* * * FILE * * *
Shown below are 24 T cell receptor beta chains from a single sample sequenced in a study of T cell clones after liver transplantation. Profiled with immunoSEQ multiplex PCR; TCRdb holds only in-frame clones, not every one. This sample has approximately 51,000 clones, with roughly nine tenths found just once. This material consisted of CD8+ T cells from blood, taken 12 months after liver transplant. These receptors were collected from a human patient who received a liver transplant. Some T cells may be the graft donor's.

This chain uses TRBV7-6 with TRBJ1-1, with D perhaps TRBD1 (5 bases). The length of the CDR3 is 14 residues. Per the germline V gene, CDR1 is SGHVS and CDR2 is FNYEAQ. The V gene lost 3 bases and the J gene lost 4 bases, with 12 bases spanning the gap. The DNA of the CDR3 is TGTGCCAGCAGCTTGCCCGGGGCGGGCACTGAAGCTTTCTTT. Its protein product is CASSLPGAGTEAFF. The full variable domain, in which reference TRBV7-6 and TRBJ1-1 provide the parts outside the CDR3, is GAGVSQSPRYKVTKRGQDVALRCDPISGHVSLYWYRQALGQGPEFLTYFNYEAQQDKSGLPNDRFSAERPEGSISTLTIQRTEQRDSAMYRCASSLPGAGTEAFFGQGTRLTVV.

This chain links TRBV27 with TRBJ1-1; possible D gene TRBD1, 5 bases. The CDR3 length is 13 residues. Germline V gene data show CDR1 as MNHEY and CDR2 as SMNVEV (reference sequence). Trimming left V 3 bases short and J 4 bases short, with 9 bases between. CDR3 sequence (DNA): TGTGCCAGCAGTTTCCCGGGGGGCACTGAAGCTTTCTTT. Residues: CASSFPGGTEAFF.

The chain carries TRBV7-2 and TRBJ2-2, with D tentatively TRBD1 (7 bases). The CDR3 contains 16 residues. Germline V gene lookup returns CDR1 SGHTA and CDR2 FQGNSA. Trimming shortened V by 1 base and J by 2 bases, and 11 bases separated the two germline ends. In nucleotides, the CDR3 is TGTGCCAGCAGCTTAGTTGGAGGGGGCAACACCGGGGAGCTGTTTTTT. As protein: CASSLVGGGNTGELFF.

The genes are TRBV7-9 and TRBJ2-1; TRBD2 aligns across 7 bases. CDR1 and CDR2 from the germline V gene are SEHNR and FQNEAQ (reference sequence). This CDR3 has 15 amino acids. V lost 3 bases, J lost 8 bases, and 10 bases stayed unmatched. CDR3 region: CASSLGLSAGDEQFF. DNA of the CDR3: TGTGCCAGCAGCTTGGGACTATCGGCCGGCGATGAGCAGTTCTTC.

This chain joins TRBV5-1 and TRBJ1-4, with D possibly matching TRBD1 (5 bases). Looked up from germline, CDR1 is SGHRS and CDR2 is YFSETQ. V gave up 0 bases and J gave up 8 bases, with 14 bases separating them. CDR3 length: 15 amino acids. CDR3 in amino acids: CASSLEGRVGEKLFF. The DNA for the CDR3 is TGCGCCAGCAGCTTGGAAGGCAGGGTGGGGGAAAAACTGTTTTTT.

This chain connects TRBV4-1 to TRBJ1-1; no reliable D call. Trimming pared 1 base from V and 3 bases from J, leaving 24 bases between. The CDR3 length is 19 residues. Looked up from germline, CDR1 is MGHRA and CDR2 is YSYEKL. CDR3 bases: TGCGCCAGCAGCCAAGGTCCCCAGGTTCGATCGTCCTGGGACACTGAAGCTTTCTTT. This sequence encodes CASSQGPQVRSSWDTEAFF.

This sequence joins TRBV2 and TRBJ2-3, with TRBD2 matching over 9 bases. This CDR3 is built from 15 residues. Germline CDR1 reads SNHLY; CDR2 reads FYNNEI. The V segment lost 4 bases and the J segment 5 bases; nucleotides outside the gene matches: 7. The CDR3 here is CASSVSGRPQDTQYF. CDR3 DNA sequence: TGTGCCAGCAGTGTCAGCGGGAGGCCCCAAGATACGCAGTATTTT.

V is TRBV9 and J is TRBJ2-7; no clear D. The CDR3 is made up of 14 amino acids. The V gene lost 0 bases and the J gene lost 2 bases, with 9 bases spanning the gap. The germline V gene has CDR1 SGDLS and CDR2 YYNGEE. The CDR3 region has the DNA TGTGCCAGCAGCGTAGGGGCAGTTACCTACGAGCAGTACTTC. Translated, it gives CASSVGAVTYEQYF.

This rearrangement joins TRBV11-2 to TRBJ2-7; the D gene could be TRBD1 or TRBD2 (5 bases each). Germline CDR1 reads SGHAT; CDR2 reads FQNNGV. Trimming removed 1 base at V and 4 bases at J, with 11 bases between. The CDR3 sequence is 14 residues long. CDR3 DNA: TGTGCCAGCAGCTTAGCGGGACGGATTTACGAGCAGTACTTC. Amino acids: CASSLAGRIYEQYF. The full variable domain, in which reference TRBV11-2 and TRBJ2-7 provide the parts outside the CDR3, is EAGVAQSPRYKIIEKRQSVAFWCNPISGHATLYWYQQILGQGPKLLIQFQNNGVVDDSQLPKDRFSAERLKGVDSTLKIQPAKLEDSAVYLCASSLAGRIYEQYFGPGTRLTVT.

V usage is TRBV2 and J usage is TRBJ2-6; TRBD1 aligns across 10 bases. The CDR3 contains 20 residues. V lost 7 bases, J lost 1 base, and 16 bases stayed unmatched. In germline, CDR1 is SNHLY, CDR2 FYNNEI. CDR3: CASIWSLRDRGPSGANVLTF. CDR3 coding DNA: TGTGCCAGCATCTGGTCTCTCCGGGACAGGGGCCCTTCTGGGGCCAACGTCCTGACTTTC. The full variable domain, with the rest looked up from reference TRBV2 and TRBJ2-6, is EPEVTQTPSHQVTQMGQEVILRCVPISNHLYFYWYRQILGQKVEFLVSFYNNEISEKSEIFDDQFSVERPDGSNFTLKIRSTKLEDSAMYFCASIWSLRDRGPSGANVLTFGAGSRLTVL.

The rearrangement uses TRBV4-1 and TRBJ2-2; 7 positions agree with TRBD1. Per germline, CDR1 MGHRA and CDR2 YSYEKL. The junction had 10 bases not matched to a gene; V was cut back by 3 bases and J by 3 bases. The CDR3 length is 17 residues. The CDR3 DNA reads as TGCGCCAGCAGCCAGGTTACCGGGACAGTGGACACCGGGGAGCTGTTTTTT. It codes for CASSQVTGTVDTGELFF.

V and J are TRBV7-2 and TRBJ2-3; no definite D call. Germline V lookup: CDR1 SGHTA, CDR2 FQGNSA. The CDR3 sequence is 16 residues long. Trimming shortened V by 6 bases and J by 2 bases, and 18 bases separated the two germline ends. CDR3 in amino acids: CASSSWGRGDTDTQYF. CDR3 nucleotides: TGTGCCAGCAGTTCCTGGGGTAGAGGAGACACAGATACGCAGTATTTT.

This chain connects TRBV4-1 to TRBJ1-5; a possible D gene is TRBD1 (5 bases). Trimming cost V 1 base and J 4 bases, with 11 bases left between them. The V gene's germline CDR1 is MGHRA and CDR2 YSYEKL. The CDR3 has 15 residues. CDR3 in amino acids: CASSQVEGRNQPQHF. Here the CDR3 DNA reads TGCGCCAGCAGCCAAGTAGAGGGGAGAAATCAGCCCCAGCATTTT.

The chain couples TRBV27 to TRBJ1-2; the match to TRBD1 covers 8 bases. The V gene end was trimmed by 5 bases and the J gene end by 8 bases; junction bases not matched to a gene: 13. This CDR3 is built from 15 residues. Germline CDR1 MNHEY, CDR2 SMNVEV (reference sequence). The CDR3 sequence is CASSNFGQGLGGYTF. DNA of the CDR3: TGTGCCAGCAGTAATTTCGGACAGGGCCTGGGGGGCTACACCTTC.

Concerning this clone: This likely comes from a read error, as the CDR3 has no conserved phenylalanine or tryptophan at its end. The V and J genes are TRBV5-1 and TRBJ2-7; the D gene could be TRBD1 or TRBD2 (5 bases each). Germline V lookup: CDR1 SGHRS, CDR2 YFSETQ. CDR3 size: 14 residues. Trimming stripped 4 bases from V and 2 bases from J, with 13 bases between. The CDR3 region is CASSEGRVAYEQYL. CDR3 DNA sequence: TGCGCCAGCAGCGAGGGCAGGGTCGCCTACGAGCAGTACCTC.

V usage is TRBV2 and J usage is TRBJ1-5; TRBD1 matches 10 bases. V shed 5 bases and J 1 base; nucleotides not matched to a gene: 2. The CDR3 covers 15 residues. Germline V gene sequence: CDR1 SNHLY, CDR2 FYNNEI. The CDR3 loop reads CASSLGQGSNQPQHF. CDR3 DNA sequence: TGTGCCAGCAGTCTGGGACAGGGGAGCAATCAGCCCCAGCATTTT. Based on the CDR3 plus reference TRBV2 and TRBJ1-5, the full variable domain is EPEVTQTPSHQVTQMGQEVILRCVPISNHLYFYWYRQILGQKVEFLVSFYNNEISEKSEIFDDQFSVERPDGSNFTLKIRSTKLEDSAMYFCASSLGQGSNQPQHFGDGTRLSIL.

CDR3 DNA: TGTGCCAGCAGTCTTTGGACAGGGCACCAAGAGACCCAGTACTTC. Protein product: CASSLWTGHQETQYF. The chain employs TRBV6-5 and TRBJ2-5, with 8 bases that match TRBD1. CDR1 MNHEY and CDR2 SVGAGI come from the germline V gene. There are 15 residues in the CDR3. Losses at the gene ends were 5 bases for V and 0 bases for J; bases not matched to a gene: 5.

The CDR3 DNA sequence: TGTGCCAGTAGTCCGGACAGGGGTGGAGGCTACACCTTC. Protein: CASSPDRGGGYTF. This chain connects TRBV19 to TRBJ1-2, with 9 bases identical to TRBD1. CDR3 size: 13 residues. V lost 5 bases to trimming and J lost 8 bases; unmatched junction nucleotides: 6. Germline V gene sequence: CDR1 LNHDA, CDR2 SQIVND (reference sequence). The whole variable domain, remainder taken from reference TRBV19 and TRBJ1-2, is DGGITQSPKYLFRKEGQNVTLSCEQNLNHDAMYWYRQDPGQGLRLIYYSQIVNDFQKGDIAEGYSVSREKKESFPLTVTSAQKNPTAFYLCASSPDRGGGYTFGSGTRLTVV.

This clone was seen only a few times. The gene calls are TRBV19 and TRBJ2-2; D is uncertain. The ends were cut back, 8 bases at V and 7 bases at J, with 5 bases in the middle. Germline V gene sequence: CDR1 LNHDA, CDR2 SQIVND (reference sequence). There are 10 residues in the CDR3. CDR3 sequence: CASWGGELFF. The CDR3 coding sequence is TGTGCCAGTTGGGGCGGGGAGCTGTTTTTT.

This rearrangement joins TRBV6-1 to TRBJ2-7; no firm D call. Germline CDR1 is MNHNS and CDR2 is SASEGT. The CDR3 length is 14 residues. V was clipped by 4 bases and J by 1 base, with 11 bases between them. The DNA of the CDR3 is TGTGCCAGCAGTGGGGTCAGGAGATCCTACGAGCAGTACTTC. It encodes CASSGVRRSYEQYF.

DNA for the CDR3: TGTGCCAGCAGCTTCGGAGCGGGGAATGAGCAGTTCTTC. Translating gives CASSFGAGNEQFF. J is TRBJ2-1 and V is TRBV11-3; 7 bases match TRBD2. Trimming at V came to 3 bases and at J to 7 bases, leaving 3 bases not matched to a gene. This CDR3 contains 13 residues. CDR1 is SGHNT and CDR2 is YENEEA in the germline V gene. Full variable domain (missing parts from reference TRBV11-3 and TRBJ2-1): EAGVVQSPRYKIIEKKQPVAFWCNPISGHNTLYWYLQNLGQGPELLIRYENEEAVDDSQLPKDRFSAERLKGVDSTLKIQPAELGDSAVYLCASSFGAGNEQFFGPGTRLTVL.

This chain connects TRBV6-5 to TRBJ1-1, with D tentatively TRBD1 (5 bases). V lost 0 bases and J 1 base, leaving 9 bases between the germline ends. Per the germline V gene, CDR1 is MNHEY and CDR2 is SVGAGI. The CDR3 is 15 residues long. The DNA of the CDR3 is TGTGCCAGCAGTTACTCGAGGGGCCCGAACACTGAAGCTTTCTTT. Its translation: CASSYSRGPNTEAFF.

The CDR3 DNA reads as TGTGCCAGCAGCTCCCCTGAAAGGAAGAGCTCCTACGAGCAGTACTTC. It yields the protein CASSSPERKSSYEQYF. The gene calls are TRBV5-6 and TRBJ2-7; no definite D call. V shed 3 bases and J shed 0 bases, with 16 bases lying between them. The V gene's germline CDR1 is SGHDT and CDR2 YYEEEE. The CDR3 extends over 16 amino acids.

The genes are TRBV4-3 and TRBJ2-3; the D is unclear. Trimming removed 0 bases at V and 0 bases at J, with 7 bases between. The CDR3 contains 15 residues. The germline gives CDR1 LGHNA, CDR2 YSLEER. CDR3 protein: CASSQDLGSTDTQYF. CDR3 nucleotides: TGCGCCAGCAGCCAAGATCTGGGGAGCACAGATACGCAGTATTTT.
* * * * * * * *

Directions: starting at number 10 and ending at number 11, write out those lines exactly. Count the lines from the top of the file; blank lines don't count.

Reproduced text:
This rearrangement joins TRBV11-2 to TRBJ2-7; the D gene could be TRBD1 or TRBD2 (5 bases each). Germline CDR1 reads SGHAT; CDR2 reads FQNNGV. Trimming removed 1 base at V and 4 bases at J, with 11 bases between. The CDR3 sequence is 14 residues long. CDR3 DNA: TGTGCCAGCAGCTTAGCGGGACGGATTTACGAGCAGTACTTC. Amino acids: CASSLAGRIYEQYF. The full variable domain, in which reference TRBV11-2 and TRBJ2-7 provide the parts outside the CDR3, is EAGVAQSPRYKIIEKRQSVAFWCNPISGHATLYWYQQILGQGPKLLIQFQNNGVVDDSQLPKDRFSAERLKGVDSTLKIQPAKLEDSAVYLCASSLAGRIYEQYFGPGTRLTVT.

V usage is TRBV2 and J usage is TRBJ2-6; TRBD1 aligns across 10 bases. The CDR3 contains 20 residues. V lost 7 bases, J lost 1 base, and 16 bases stayed unmatched. In germline, CDR1 is SNHLY, CDR2 FYNNEI. CDR3: CASIWSLRDRGPSGANVLTF. CDR3 coding DNA: TGTGCCAGCATCTGGTCTCTCCGGGACAGGGGCCCTTCTGGGGCCAACGTCCTGACTTTC. The full variable domain, with the rest looked up from reference TRBV2 and TRBJ2-6, is EPEVTQTPSHQVTQMGQEVILRCVPISNHLYFYWYRQILGQKVEFLVSFYNNEISEKSEIFDDQFSVERPDGSNFTLKIRSTKLEDSAMYFCASIWSLRDRGPSGANVLTFGAGSRLTVL.